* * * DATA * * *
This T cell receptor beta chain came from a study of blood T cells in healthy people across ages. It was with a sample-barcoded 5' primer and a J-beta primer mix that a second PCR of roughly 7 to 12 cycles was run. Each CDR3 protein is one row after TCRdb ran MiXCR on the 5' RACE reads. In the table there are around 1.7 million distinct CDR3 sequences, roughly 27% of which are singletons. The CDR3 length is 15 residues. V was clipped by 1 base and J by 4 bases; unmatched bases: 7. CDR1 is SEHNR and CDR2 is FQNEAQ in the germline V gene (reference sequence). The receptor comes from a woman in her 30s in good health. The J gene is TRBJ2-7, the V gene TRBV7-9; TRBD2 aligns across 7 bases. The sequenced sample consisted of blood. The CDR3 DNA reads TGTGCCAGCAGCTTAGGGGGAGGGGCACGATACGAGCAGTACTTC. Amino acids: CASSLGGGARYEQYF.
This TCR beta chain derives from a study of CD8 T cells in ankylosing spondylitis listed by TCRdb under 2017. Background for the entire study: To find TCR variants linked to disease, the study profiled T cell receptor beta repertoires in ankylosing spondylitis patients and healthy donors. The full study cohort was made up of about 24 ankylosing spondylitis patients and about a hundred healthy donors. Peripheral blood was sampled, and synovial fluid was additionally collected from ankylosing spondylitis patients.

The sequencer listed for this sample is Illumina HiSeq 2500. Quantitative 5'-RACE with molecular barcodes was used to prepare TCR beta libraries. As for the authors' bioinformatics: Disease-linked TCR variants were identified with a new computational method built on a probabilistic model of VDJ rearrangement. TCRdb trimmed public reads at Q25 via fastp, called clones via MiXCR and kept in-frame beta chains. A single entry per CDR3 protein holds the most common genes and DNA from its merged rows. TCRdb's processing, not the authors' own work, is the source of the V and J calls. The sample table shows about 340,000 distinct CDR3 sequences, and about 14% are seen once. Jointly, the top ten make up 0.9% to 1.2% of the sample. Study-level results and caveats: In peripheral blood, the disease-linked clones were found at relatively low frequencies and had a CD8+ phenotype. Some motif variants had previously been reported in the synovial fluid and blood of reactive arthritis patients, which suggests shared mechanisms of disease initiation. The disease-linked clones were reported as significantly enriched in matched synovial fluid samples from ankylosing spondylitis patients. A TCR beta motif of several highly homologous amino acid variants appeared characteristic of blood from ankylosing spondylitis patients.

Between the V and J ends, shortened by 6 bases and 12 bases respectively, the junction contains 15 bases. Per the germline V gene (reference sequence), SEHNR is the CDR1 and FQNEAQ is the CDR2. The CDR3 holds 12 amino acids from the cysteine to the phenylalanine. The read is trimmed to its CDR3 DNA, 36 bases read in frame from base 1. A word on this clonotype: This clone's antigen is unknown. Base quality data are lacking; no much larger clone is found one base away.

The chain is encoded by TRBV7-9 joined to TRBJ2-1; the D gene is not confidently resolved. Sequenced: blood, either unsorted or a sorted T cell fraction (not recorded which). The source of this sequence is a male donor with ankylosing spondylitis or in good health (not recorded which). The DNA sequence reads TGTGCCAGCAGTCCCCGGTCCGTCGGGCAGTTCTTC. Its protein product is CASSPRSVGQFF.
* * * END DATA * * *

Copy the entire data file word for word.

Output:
This T cell receptor beta chain came from a study of blood T cells in healthy people across ages. It was with a sample-barcoded 5' primer and a J-beta primer mix that a second PCR of roughly 7 to 12 cycles was run. Each CDR3 protein is one row after TCRdb ran MiXCR on the 5' RACE reads. In the table there are around 1.7 million distinct CDR3 sequences, roughly 27% of which are singletons. The CDR3 length is 15 residues. V was clipped by 1 base and J by 4 bases; unmatched bases: 7. CDR1 is SEHNR and CDR2 is FQNEAQ in the germline V gene (reference sequence). The receptor comes from a woman in her 30s in good health. The J gene is TRBJ2-7, the V gene TRBV7-9; TRBD2 aligns across 7 bases. The sequenced sample consisted of blood. The CDR3 DNA reads TGTGCCAGCAGCTTAGGGGGAGGGGCACGATACGAGCAGTACTTC. Amino acids: CASSLGGGARYEQYF.
This TCR beta chain derives from a study of CD8 T cells in ankylosing spondylitis listed by TCRdb under 2017. Background for the entire study: To find TCR variants linked to disease, the study profiled T cell receptor beta repertoires in ankylosing spondylitis patients and healthy donors. The full study cohort was made up of about 24 ankylosing spondylitis patients and about a hundred healthy donors. Peripheral blood was sampled, and synovial fluid was additionally collected from ankylosing spondylitis patients.

The sequencer listed for this sample is Illumina HiSeq 2500. Quantitative 5'-RACE with molecular barcodes was used to prepare TCR beta libraries. As for the authors' bioinformatics: Disease-linked TCR variants were identified with a new computational method built on a probabilistic model of VDJ rearrangement. TCRdb trimmed public reads at Q25 via fastp, called clones via MiXCR and kept in-frame beta chains. A single entry per CDR3 protein holds the most common genes and DNA from its merged rows. TCRdb's processing, not the authors' own work, is the source of the V and J calls. The sample table shows about 340,000 distinct CDR3 sequences, and about 14% are seen once. Jointly, the top ten make up 0.9% to 1.2% of the sample. Study-level results and caveats: In peripheral blood, the disease-linked clones were found at relatively low frequencies and had a CD8+ phenotype. Some motif variants had previously been reported in the synovial fluid and blood of reactive arthritis patients, which suggests shared mechanisms of disease initiation. The disease-linked clones were reported as significantly enriched in matched synovial fluid samples from ankylosing spondylitis patients. A TCR beta motif of several highly homologous amino acid variants appeared characteristic of blood from ankylosing spondylitis patients.

Between the V and J ends, shortened by 6 bases and 12 bases respectively, the junction contains 15 bases. Per the germline V gene (reference sequence), SEHNR is the CDR1 and FQNEAQ is the CDR2. The CDR3 holds 12 amino acids from the cysteine to the phenylalanine. The read is trimmed to its CDR3 DNA, 36 bases read in frame from base 1. A word on this clonotype: This clone's antigen is unknown. Base quality data are lacking; no much larger clone is found one base away.

The chain is encoded by TRBV7-9 joined to TRBJ2-1; the D gene is not confidently resolved. Sequenced: blood, either unsorted or a sorted T cell fraction (not recorded which). The source of this sequence is a male donor with ankylosing spondylitis or in good health (not recorded which). The DNA sequence reads TGTGCCAGCAGTCCCCGGTCCGTCGGGCAGTTCTTC. Its protein product is CASSPRSVGQFF.